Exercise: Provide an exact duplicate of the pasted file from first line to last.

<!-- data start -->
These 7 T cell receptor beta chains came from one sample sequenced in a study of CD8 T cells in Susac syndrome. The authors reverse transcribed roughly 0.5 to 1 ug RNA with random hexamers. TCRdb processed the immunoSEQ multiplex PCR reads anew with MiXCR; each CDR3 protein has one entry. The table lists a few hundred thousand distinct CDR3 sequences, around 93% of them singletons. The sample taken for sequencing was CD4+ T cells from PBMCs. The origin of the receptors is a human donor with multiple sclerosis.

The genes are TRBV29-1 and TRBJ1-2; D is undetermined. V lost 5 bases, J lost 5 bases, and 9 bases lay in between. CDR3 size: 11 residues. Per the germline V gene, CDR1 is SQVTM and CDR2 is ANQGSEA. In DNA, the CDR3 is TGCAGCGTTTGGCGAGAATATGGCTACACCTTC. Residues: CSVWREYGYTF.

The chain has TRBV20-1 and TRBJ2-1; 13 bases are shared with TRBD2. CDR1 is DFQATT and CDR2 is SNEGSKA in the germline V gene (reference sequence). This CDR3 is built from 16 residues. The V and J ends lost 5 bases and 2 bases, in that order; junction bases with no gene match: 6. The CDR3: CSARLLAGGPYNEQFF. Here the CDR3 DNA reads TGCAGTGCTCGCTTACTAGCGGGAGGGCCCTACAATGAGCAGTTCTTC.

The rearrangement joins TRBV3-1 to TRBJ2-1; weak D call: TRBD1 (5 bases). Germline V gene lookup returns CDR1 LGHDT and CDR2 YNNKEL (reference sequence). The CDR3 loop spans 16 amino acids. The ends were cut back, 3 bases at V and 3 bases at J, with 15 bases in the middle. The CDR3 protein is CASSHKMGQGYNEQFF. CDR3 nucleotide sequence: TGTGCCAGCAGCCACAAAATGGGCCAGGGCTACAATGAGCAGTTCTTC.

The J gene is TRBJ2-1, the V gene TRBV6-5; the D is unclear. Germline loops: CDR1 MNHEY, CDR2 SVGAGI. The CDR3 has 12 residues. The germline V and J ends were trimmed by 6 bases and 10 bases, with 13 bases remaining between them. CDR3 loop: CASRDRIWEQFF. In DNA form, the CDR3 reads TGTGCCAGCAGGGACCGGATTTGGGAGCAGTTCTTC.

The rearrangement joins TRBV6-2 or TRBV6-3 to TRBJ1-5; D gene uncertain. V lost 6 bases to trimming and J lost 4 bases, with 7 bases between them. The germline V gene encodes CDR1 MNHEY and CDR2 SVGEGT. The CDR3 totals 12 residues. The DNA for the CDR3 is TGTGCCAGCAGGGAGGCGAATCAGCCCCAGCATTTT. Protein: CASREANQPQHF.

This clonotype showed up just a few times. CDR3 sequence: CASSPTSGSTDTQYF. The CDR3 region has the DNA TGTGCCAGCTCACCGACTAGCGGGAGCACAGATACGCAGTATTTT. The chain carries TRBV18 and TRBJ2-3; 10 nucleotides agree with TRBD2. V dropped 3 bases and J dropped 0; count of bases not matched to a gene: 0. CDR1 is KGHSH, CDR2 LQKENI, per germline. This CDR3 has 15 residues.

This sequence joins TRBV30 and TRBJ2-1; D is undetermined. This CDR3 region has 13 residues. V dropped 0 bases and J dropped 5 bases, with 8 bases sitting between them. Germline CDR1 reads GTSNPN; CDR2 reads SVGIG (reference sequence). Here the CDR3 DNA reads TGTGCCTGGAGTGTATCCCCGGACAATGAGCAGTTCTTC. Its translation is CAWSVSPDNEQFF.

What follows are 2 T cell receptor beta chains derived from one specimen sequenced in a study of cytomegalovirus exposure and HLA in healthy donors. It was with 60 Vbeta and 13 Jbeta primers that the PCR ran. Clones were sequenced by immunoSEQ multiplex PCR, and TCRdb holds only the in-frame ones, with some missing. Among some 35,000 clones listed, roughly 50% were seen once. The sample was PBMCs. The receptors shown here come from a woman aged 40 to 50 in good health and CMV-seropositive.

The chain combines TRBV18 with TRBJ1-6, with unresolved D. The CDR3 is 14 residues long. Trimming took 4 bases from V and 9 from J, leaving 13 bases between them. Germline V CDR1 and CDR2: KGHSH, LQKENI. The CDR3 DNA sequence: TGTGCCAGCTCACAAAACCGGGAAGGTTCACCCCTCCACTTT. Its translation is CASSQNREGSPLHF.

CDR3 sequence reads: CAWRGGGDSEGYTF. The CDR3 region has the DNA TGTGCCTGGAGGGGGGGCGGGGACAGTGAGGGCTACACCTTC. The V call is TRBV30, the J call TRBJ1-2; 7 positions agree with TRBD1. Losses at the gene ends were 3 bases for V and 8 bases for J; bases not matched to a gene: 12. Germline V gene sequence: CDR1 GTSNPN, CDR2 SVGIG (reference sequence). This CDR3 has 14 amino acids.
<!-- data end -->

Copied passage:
These 7 T cell receptor beta chains came from one sample sequenced in a study of CD8 T cells in Susac syndrome. The authors reverse transcribed roughly 0.5 to 1 ug RNA with random hexamers. TCRdb processed the immunoSEQ multiplex PCR reads anew with MiXCR; each CDR3 protein has one entry. The table lists a few hundred thousand distinct CDR3 sequences, around 93% of them singletons. The sample taken for sequencing was CD4+ T cells from PBMCs. The origin of the receptors is a human donor with multiple sclerosis.

The genes are TRBV29-1 and TRBJ1-2; D is undetermined. V lost 5 bases, J lost 5 bases, and 9 bases lay in between. CDR3 size: 11 residues. Per the germline V gene, CDR1 is SQVTM and CDR2 is ANQGSEA. In DNA, the CDR3 is TGCAGCGTTTGGCGAGAATATGGCTACACCTTC. Residues: CSVWREYGYTF.

The chain has TRBV20-1 and TRBJ2-1; 13 bases are shared with TRBD2. CDR1 is DFQATT and CDR2 is SNEGSKA in the germline V gene (reference sequence). This CDR3 is built from 16 residues. The V and J ends lost 5 bases and 2 bases, in that order; junction bases with no gene match: 6. The CDR3: CSARLLAGGPYNEQFF. Here the CDR3 DNA reads TGCAGTGCTCGCTTACTAGCGGGAGGGCCCTACAATGAGCAGTTCTTC.

The rearrangement joins TRBV3-1 to TRBJ2-1; weak D call: TRBD1 (5 bases). Germline V gene lookup returns CDR1 LGHDT and CDR2 YNNKEL (reference sequence). The CDR3 loop spans 16 amino acids. The ends were cut back, 3 bases at V and 3 bases at J, with 15 bases in the middle. The CDR3 protein is CASSHKMGQGYNEQFF. CDR3 nucleotide sequence: TGTGCCAGCAGCCACAAAATGGGCCAGGGCTACAATGAGCAGTTCTTC.

The J gene is TRBJ2-1, the V gene TRBV6-5; the D is unclear. Germline loops: CDR1 MNHEY, CDR2 SVGAGI. The CDR3 has 12 residues. The germline V and J ends were trimmed by 6 bases and 10 bases, with 13 bases remaining between them. CDR3 loop: CASRDRIWEQFF. In DNA form, the CDR3 reads TGTGCCAGCAGGGACCGGATTTGGGAGCAGTTCTTC.

The rearrangement joins TRBV6-2 or TRBV6-3 to TRBJ1-5; D gene uncertain. V lost 6 bases to trimming and J lost 4 bases, with 7 bases between them. The germline V gene encodes CDR1 MNHEY and CDR2 SVGEGT. The CDR3 totals 12 residues. The DNA for the CDR3 is TGTGCCAGCAGGGAGGCGAATCAGCCCCAGCATTTT. Protein: CASREANQPQHF.

This clonotype showed up just a few times. CDR3 sequence: CASSPTSGSTDTQYF. The CDR3 region has the DNA TGTGCCAGCTCACCGACTAGCGGGAGCACAGATACGCAGTATTTT. The chain carries TRBV18 and TRBJ2-3; 10 nucleotides agree with TRBD2. V dropped 3 bases and J dropped 0; count of bases not matched to a gene: 0. CDR1 is KGHSH, CDR2 LQKENI, per germline. This CDR3 has 15 residues.

This sequence joins TRBV30 and TRBJ2-1; D is undetermined. This CDR3 region has 13 residues. V dropped 0 bases and J dropped 5 bases, with 8 bases sitting between them. Germline CDR1 reads GTSNPN; CDR2 reads SVGIG (reference sequence). Here the CDR3 DNA reads TGTGCCTGGAGTGTATCCCCGGACAATGAGCAGTTCTTC. Its translation is CAWSVSPDNEQFF.

What follows are 2 T cell receptor beta chains derived from one specimen sequenced in a study of cytomegalovirus exposure and HLA in healthy donors. It was with 60 Vbeta and 13 Jbeta primers that the PCR ran. Clones were sequenced by immunoSEQ multiplex PCR, and TCRdb holds only the in-frame ones, with some missing. Among some 35,000 clones listed, roughly 50% were seen once. The sample was PBMCs. The receptors shown here come from a woman aged 40 to 50 in good health and CMV-seropositive.

The chain combines TRBV18 with TRBJ1-6, with unresolved D. The CDR3 is 14 residues long. Trimming took 4 bases from V and 9 from J, leaving 13 bases between them. Germline V CDR1 and CDR2: KGHSH, LQKENI. The CDR3 DNA sequence: TGTGCCAGCTCACAAAACCGGGAAGGTTCACCCCTCCACTTT. Its translation is CASSQNREGSPLHF.

CDR3 sequence reads: CAWRGGGDSEGYTF. The CDR3 region has the DNA TGTGCCTGGAGGGGGGGCGGGGACAGTGAGGGCTACACCTTC. The V call is TRBV30, the J call TRBJ1-2; 7 positions agree with TRBD1. Losses at the gene ends were 3 bases for V and 8 bases for J; bases not matched to a gene: 12. Germline V gene sequence: CDR1 GTSNPN, CDR2 SVGIG (reference sequence). This CDR3 has 14 amino acids.